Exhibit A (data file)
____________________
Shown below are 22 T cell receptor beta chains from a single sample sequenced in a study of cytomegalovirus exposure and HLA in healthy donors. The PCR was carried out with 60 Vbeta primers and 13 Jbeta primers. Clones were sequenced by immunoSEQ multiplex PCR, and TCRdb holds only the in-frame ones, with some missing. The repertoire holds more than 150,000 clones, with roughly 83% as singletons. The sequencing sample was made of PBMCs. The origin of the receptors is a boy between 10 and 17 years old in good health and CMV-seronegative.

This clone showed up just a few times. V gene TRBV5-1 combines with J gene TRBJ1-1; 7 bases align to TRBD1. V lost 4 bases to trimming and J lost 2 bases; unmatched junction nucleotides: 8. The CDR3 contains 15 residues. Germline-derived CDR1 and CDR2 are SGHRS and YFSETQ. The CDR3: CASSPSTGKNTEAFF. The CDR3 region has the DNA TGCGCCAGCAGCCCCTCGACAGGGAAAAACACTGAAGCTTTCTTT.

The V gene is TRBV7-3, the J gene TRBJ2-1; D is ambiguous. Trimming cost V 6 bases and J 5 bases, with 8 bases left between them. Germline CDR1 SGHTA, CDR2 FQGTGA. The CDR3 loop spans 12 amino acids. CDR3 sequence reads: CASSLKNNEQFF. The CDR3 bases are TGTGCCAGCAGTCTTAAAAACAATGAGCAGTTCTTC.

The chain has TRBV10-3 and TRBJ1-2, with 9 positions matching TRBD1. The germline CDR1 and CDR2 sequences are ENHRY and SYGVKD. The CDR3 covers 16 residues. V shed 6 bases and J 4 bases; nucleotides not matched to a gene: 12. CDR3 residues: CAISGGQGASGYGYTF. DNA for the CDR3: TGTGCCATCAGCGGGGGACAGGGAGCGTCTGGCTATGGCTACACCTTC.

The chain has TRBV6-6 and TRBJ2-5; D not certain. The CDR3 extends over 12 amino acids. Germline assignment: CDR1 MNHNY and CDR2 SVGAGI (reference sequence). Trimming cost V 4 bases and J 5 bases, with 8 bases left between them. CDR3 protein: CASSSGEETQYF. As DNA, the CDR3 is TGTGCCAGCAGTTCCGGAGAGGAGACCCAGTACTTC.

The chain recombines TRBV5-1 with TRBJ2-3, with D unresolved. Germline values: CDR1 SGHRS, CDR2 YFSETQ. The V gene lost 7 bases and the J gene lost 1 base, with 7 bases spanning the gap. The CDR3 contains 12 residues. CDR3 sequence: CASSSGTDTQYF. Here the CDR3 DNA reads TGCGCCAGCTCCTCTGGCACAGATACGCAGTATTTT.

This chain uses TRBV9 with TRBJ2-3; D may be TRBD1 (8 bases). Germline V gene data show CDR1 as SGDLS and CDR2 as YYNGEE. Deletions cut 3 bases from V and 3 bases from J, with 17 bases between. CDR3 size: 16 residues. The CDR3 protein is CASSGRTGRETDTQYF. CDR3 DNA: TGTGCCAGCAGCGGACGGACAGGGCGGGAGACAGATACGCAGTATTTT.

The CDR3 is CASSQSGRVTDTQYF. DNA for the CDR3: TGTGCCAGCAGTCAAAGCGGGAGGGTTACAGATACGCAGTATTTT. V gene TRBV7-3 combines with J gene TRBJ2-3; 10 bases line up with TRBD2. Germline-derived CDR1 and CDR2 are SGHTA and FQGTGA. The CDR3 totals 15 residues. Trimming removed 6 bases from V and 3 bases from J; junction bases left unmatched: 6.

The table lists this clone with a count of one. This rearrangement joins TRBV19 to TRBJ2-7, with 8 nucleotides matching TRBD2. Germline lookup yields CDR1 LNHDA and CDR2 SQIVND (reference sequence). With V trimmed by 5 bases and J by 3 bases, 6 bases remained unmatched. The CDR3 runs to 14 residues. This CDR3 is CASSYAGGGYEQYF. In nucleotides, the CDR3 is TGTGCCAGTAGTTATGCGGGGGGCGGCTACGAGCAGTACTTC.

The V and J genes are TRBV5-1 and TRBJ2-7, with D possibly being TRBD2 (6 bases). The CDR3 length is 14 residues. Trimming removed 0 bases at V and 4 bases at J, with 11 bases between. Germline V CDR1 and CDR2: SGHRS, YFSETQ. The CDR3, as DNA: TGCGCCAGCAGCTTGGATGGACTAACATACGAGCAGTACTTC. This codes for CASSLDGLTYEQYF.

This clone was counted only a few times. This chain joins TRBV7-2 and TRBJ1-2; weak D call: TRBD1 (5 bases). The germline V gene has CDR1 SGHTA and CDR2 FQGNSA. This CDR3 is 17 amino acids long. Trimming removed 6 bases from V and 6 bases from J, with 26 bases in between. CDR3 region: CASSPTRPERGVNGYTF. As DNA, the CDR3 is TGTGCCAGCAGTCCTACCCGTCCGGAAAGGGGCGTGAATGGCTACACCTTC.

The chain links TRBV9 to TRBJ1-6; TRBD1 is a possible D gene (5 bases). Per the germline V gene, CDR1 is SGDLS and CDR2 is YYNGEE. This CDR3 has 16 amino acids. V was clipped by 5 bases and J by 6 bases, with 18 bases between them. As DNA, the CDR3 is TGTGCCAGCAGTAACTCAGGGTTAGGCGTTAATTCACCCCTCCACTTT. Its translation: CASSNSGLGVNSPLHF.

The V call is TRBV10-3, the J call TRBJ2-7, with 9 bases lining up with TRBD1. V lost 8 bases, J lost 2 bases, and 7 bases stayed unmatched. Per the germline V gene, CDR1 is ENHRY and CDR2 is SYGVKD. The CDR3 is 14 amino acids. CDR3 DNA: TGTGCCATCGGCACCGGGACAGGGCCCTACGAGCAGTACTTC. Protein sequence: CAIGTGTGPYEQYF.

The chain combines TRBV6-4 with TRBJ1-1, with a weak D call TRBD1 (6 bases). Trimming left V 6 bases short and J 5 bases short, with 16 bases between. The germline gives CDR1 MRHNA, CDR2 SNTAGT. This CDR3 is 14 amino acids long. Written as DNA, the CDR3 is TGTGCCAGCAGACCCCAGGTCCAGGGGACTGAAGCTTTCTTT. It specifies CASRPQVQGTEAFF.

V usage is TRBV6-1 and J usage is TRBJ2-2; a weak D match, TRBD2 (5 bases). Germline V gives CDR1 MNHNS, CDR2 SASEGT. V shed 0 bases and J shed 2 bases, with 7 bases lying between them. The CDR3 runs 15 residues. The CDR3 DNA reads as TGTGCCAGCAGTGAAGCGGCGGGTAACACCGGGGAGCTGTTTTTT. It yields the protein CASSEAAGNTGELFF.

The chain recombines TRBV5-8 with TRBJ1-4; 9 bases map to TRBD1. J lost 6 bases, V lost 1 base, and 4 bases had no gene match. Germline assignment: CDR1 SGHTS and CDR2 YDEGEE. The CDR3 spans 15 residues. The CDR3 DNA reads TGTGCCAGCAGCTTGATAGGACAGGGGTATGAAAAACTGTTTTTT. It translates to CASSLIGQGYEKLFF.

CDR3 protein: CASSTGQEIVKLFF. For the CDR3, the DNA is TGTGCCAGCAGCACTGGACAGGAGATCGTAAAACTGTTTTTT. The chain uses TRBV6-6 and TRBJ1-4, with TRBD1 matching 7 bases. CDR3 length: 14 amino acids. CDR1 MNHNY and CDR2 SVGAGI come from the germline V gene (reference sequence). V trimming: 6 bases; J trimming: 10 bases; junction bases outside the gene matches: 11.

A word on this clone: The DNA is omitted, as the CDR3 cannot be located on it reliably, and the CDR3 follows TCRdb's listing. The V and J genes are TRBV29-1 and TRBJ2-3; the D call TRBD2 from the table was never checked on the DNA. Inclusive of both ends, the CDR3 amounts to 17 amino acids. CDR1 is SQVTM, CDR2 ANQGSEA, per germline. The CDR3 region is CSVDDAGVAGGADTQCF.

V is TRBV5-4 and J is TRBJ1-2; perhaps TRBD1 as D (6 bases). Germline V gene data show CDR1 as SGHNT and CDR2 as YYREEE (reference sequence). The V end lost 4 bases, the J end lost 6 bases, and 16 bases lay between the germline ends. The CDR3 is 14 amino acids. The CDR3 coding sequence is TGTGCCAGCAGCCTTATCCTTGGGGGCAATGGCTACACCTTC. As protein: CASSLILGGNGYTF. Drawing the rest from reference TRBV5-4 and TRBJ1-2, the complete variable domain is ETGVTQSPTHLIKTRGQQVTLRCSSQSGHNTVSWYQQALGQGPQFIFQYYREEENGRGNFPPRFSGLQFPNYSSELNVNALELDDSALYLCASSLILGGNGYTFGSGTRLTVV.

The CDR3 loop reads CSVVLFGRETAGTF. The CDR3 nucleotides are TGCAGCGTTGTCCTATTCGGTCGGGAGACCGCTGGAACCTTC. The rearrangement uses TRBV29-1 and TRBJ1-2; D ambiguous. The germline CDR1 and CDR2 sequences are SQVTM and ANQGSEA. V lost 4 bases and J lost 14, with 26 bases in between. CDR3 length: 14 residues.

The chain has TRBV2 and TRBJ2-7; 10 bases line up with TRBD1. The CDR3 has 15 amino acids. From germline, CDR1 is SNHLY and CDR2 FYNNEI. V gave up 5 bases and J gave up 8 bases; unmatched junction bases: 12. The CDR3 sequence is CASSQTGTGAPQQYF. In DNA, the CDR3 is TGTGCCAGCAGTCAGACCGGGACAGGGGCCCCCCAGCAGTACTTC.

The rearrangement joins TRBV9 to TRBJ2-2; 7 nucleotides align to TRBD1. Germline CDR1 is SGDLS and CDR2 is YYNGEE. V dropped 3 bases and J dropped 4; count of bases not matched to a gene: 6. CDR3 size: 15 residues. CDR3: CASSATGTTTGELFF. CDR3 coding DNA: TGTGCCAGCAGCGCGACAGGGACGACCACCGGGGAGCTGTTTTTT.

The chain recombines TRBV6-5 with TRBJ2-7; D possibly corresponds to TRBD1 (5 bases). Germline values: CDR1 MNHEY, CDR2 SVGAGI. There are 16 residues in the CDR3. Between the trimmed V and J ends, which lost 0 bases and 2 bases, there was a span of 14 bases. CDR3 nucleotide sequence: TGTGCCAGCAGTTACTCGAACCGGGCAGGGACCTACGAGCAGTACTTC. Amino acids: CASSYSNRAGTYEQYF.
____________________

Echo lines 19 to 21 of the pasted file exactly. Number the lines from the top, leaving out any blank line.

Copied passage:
V is TRBV5-4 and J is TRBJ1-2; perhaps TRBD1 as D (6 bases). Germline V gene data show CDR1 as SGHNT and CDR2 as YYREEE (reference sequence). The V end lost 4 bases, the J end lost 6 bases, and 16 bases lay between the germline ends. The CDR3 is 14 amino acids. The CDR3 coding sequence is TGTGCCAGCAGCCTTATCCTTGGGGGCAATGGCTACACCTTC. As protein: CASSLILGGNGYTF. Drawing the rest from reference TRBV5-4 and TRBJ1-2, the complete variable domain is ETGVTQSPTHLIKTRGQQVTLRCSSQSGHNTVSWYQQALGQGPQFIFQYYREEENGRGNFPPRFSGLQFPNYSSELNVNALELDDSALYLCASSLILGGNGYTFGSGTRLTVV.

The CDR3 loop reads CSVVLFGRETAGTF. The CDR3 nucleotides are TGCAGCGTTGTCCTATTCGGTCGGGAGACCGCTGGAACCTTC. The rearrangement uses TRBV29-1 and TRBJ1-2; D ambiguous. The germline CDR1 and CDR2 sequences are SQVTM and ANQGSEA. V lost 4 bases and J lost 14, with 26 bases in between. CDR3 length: 14 residues.

The chain has TRBV2 and TRBJ2-7; 10 bases line up with TRBD1. The CDR3 has 15 amino acids. From germline, CDR1 is SNHLY and CDR2 FYNNEI. V gave up 5 bases and J gave up 8 bases; unmatched junction bases: 12. The CDR3 sequence is CASSQTGTGAPQQYF. In DNA, the CDR3 is TGTGCCAGCAGTCAGACCGGGACAGGGGCCCCCCAGCAGTACTTC.